On the other hand, the company should also enter into appropriate non-disclosure agreements with its commercial partners, and use disclaimers to identify its confidential information and oblige any receiving party not to disclose information. In addition, the company should adopt appropriate internal policies. Employees must be aware of the value of the company’s confidential information and the consequences of disclosing it to unauthorised third parties. They must be compelled to follow specific policies on how to manage their company devices, how to use their private emails and devices, where to save their files and how to protect them.

Confidential information is enforced before intellectual property (IP) courts, which are available in any Italian region except Valle d’Aosta. The remedies available vary depending on whether urgent proceedings or ordinary proceedings on the merits are commenced.

Urgent remedies include, first of all, search orders. They authorise the confidential information holder to inspect the premises of a suspected infringer together with a court official, in order to collect evidence of the infringement (e.g., copies of the petitioner’s confidential information unlawfully kept in the infringing company’s server, pictures of goods manufactured using this information and relevant manufacturing tools, copies of technical and commercial documents and copies of accounting records). These orders are often granted ex parte, i.e., without giving prior notice to the counterparty, which makes them extremely effective precisely because the counterparty will not be prepared for the inspection. In many cases, where the inspection enabled collection of significant evidence of infringement, the infringer will be inclined to try and reach a settlement before merits proceedings are commenced.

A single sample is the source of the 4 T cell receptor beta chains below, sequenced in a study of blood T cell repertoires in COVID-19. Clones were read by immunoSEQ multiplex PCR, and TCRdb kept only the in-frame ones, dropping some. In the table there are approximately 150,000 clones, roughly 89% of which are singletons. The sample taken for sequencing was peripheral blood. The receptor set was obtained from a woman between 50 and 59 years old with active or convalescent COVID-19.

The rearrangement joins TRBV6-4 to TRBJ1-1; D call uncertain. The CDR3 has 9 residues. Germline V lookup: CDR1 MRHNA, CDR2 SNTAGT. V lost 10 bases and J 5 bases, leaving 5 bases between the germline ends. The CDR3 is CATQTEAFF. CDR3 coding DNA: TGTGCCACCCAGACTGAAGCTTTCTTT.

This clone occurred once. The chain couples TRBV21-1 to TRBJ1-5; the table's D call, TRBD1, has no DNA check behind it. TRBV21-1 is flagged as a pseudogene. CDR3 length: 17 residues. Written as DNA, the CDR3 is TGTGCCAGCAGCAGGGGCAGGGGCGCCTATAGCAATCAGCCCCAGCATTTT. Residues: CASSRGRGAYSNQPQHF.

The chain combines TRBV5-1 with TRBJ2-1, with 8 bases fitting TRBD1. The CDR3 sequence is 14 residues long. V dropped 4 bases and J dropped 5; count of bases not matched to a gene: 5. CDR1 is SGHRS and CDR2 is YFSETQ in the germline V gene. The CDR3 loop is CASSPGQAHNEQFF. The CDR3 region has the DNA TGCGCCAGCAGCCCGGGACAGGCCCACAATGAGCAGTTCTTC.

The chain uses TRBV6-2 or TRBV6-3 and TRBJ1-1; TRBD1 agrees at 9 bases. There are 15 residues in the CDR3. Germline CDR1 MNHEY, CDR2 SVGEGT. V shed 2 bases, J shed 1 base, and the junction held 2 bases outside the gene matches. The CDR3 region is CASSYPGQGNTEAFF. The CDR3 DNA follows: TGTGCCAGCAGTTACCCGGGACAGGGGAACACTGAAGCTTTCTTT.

Other urgent measures available are seizure orders. Also in this case, the confidential information holder is authorised to access the premises of the infringer together with a court official, but here the aim will be to have the infringing goods seized by the court official. These orders can also be granted ex parte.

Finally, the most relevant urgent remedies are preliminary injunction orders, by means of which the infringer is enjoined from any further infringement. These orders, which are rarely granted ex parte, can be assisted by penalty provisions if an injunction is breached or there is a delay in complying with one. In addition, the holder of the confidential information is entitled to request that the infringer is ordered to publish the injunction at his or her cost in one or more newspapers or magazines. However, this request is rarely granted, as most Italian courts tend to grant it only at the end of proceedings.